Otherwise, they will stay close to home and will dart back into the comfort of the caves if they feel threatened in any way. They are also known to jump from time to time, so it’s a good idea to keep a heavy, tight-fitting lid on your aquarium to prevent this behavior from occurring. In addition, they have a bizarre habit of facing their stomachs towards hard surfaces, giving them the ability to swim upside down beneath ledges.
Royal Gramma Tank And Water Requirements
The main thing you need to remember when setting up your saltwater tank to be the best habitat for Royal Grammas is that you need a large tank. Although these fish are small, they like to have plenty of room to move about. Plus, they are used to inhabiting deeper bodies of water.
The smallest tank you can get by with is a 30 gallon tank. If you are keeping pairs of Royal Grammas, you need a tank that is at least 50 gallons, and any more fish than that will require a tank of at least 100 gallons or more in size.
Royal Grammas prefer tanks in which the water temperature is between 72- and 78-degrees Fahrenheit. Try to keep the pH between 8.1 and 8.4. The hardness should be between 8 and 12 and the gravity should be 1.020-1.025. Make sure your tank is dimly lit and is not in the pathway of any direct or harsh rays of sunlight.
In the natural environment, Royal Grammas like to be in areas that are surrounded by or consist of rocky outcroppings. As a result, you should do your best to mimic this in your tank by providing them with plenty of caves, live rock, and other places for them to retreat to. You can do this by including decorations, castles, and, of course, caves.
What Do Royal Grammas Eat?
Royal grammas are planktivores, preferring to eat foods like phytoplankton and zooplankton. Bizarrely enough, these fish are also what is referred to as cleaner fish. They will move around other species of fish and eat parasites that are lingering on the skin of other fish. This can be quite a beneficial behavior in your aquarium!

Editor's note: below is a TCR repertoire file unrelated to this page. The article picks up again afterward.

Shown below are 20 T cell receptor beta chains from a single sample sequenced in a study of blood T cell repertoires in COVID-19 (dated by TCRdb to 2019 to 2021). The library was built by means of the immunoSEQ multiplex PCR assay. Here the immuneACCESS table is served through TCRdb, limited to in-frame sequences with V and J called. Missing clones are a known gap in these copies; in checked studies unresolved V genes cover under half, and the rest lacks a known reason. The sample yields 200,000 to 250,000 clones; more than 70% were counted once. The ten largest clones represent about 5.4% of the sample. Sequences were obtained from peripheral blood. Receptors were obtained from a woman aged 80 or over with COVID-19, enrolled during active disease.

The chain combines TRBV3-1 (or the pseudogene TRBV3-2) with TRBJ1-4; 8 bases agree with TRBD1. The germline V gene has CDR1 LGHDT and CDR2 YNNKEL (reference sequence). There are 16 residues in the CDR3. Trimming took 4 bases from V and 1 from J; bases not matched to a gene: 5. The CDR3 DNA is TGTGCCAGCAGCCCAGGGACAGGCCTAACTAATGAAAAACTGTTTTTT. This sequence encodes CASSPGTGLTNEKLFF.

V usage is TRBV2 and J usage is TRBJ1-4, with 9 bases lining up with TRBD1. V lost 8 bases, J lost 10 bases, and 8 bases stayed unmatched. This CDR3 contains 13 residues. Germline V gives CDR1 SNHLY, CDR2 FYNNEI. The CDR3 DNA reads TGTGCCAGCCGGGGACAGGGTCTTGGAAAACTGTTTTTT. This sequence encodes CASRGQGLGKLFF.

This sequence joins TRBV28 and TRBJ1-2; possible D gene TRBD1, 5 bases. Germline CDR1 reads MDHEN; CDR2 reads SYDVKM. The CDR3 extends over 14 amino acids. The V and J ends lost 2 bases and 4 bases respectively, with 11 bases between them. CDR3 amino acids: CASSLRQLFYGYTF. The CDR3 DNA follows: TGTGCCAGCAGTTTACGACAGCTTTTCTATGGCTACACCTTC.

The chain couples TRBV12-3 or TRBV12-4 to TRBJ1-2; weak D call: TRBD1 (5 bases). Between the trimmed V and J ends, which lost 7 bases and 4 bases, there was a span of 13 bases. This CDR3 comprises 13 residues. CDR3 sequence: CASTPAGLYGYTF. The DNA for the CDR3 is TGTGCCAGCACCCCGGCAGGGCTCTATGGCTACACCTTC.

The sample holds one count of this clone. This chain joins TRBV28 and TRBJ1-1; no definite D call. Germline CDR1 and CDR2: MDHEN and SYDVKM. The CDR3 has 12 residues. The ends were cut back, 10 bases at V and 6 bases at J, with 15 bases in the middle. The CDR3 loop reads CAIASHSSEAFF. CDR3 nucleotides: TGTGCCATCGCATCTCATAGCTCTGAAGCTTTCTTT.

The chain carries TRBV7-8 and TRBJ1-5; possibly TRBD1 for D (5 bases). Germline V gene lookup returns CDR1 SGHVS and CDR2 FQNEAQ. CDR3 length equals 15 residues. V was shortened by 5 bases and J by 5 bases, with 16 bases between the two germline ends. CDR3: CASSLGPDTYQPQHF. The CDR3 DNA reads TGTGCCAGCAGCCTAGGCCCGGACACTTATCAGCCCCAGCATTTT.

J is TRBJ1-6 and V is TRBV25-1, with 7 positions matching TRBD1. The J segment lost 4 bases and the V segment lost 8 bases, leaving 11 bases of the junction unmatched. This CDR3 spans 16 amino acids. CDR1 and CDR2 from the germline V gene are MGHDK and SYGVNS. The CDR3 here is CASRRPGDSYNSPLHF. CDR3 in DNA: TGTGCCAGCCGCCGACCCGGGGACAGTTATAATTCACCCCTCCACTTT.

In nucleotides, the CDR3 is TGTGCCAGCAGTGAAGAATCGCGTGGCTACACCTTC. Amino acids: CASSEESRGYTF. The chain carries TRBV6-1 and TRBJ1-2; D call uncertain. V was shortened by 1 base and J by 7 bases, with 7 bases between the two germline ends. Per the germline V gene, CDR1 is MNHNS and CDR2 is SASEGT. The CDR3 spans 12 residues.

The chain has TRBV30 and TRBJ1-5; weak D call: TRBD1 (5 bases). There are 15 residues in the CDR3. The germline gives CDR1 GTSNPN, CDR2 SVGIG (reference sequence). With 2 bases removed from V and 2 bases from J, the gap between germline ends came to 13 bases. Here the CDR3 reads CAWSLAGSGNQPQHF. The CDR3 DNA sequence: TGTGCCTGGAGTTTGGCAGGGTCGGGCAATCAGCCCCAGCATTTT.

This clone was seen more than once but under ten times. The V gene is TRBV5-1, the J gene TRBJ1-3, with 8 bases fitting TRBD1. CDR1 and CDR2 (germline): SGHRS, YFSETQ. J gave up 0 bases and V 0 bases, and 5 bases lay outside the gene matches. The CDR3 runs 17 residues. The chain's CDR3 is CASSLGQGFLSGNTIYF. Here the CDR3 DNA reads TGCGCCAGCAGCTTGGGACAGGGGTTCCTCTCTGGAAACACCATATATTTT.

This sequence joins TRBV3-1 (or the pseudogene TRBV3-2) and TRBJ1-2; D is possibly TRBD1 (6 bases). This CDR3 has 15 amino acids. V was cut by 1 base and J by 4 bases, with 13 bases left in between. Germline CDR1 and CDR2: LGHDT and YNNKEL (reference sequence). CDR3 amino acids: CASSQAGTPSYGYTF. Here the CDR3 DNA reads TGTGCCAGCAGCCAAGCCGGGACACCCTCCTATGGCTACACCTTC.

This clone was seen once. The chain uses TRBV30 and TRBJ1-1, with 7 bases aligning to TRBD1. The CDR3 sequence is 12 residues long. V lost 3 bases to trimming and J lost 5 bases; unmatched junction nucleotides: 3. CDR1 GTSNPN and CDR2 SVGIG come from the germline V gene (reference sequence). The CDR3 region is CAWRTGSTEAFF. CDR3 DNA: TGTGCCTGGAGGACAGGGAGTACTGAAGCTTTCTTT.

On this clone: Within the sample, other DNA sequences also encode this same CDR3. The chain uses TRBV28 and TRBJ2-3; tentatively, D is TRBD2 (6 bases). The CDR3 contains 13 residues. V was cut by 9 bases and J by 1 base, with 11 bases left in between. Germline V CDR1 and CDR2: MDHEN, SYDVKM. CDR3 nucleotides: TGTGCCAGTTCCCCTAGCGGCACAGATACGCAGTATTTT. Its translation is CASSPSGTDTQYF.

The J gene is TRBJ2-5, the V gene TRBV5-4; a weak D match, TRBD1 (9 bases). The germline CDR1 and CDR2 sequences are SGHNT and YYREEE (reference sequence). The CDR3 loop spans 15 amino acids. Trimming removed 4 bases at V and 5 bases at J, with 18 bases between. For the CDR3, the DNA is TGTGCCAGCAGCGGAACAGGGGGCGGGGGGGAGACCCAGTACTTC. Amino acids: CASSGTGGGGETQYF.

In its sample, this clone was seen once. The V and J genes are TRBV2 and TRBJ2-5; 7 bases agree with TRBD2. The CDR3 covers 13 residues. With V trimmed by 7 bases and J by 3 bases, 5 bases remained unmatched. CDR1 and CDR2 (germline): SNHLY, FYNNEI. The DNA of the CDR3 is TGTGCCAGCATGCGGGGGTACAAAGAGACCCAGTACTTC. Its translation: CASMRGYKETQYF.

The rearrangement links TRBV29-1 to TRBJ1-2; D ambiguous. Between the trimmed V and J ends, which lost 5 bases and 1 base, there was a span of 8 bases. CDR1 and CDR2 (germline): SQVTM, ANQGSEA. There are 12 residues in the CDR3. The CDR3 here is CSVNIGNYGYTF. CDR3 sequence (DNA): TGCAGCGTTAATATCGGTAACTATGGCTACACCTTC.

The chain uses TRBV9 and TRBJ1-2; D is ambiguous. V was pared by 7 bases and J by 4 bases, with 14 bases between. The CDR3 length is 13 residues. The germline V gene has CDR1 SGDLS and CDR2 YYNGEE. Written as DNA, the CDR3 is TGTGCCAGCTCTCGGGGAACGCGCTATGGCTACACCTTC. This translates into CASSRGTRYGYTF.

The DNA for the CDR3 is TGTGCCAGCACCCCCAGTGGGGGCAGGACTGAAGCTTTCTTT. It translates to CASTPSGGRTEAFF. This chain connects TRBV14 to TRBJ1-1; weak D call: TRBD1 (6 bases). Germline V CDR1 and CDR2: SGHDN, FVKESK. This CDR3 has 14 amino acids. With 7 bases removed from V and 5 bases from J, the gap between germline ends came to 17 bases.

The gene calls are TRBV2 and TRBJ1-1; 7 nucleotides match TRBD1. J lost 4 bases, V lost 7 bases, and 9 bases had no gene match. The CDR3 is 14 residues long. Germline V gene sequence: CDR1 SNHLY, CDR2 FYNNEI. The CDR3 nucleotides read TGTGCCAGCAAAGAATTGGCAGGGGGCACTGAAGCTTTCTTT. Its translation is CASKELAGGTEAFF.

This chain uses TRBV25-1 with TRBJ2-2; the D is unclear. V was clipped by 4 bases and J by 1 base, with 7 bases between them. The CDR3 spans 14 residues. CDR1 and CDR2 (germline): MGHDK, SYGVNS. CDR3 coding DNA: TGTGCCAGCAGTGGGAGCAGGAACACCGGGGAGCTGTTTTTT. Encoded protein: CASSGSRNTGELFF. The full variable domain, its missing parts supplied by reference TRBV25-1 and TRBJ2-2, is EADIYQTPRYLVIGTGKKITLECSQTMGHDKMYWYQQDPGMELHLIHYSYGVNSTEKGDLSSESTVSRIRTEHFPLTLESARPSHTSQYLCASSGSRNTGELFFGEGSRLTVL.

Royal Grammas will also eat meaty foods, as long as they are in small pieces, such as mysis and brine shrimp. Again, these should be fed in small amounts. Royal Grammas will also eat foods like fish flesh and crustaceans, but you must make sure these are dead or your fish won’t touch them.
Royal Gramma like to eat a varied diet. This will help to ensure the health of your fish, keeping it healthy for years to come. You can feed out foods like plankton and brine shrimp, or you can feed prepared flake or pellet foods. Try not to rely too heavily on one type of food, as this can cause your Royal Gramma to become sick.
Besides that, the Royal Gramma is remarkably easy to feed, requiring feedings at several times throughout the day. Since they aren’t picky eaters, you don’t have to maintain a rigid feeding schedule – they won’t know exactly what time it was that you last fed them. However, spacing out your feedings will ensure that they are not over- or under-fed.
When you feed your Royal Grammas, keep in mind that they prefer to eat at the middle of the water column. They won’t hang around long for their meals, preferring to dart out, grab a bite, and then dart back to the safety of their caves.
Royal Gramma Tank Mates
You can keep your Royal Grammas with just about any other type of fish. They get along well with other peaceful species such as jawfish, gobies, boxfish, clownfish, squirrelfish, and more. You can even keep them with invertebrates like snails or shrimp, as they usually won’t view these as food when they are still alive.
Keep in mind that when you are choosing tank mates for your Royal Gramma, you should select fish or other species that are not known for being aggressive. They should also not look like Royal Grammas, as this can confuse your Royal Grammas and make them think that they are members of the same species – this can cause some issues with territorial behavior.
In addition, you should select fish that are not too large or are predatory. You should also avoid fish that are naturally curious, as they will have a tendency to try and poke around the Royal Gramma’s home more often than your fish will appreciate. This will cause your Royal Grammas to repeatedly go after the other fish and chase them in a territorial display.